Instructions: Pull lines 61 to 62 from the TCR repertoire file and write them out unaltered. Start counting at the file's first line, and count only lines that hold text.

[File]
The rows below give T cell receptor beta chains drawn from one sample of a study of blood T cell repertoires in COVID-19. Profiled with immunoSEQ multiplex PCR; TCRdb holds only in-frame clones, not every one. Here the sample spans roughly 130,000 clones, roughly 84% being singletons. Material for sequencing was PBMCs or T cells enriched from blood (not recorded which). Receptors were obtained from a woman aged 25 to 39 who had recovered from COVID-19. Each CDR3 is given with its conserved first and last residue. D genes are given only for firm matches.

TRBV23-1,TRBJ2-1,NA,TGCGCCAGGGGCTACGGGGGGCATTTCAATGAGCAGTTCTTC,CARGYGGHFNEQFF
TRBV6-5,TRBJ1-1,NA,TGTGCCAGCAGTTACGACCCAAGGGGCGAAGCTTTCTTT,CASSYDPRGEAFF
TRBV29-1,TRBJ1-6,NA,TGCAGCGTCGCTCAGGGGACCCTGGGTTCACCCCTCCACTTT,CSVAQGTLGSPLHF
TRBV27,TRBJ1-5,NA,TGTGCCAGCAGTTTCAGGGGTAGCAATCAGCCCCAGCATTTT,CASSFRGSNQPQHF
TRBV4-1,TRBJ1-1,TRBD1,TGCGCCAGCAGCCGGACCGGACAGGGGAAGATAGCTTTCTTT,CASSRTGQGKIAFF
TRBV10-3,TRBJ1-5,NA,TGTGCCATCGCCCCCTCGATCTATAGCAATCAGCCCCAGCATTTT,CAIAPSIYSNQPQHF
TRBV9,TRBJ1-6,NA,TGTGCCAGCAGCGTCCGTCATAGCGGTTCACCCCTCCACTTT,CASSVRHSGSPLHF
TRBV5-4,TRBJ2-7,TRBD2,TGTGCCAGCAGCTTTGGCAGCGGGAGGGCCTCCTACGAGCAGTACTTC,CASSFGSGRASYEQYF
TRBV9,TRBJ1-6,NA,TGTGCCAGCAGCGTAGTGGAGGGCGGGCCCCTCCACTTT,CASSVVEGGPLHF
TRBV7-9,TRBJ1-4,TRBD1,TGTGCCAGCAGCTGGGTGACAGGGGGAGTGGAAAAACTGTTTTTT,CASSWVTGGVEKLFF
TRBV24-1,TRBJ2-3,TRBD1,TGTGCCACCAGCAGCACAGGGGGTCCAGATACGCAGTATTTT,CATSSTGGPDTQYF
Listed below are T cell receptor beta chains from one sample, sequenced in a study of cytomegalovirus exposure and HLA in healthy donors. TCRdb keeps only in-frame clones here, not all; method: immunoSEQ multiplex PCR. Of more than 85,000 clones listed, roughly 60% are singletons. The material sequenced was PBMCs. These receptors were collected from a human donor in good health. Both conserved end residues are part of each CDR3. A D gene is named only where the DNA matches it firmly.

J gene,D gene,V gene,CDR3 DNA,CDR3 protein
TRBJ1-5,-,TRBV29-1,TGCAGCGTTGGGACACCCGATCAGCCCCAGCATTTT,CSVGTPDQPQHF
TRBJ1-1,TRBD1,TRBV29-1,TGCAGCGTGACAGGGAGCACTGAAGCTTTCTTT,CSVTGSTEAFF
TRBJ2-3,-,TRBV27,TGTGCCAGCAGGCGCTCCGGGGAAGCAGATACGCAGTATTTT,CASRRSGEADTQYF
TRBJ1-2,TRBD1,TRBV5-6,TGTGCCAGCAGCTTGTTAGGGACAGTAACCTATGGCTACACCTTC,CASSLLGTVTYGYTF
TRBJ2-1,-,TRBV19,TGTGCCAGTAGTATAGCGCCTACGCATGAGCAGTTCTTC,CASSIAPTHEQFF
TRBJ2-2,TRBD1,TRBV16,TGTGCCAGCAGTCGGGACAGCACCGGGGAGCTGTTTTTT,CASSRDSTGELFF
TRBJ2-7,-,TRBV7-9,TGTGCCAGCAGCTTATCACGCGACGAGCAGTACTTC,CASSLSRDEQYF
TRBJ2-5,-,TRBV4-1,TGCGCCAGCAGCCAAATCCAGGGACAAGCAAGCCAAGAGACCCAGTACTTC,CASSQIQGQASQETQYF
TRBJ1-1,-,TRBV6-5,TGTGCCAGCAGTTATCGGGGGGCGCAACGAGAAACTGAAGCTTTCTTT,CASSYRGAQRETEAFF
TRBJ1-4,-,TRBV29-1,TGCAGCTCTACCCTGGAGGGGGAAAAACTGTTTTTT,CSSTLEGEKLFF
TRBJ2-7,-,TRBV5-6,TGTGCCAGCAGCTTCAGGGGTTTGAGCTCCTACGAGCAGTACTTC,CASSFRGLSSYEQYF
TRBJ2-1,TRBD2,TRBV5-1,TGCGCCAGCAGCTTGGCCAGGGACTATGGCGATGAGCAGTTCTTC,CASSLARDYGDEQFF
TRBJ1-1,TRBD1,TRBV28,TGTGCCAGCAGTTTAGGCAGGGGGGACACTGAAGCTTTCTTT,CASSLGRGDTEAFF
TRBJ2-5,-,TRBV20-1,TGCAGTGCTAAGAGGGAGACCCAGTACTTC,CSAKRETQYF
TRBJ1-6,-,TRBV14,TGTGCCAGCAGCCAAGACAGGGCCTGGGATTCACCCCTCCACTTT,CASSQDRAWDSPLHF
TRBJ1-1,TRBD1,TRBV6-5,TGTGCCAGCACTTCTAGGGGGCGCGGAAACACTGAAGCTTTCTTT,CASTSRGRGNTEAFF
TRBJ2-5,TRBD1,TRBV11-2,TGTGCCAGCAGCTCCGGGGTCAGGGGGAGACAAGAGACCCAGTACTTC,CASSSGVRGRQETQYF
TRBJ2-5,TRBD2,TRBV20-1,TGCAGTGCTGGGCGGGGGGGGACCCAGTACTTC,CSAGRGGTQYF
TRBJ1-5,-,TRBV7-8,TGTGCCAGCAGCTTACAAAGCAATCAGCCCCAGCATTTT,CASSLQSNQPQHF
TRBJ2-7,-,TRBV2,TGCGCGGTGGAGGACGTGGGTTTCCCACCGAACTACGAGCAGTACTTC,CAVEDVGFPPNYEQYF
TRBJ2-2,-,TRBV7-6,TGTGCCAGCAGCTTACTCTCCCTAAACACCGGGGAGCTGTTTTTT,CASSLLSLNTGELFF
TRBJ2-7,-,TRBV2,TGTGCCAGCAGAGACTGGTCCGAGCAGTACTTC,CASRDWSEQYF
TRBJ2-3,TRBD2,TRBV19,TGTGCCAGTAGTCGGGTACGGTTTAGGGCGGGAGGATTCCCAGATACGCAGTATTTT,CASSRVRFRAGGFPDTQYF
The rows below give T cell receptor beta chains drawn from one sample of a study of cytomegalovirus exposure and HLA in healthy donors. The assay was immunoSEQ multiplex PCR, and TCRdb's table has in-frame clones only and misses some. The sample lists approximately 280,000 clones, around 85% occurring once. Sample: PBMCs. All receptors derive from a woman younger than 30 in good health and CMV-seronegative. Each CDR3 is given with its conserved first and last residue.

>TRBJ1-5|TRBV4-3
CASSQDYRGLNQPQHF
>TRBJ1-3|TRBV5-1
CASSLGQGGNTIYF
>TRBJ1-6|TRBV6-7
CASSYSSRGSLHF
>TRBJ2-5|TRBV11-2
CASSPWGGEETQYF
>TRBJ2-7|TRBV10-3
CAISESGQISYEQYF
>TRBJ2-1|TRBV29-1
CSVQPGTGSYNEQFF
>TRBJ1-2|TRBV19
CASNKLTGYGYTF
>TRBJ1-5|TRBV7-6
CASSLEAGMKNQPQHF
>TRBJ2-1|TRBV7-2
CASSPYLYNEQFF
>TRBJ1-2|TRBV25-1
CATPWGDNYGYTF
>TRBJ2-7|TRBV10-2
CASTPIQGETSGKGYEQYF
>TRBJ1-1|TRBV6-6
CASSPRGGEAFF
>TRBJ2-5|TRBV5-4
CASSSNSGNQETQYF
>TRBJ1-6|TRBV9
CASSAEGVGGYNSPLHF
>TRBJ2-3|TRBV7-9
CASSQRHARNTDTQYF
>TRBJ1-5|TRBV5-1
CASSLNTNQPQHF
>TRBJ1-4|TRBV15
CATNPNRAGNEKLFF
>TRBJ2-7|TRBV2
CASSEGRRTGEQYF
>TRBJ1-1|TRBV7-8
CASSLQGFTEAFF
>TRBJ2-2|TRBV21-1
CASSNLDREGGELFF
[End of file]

>TRBJ1-1|TRBV6-6
CASSPRGGEAFF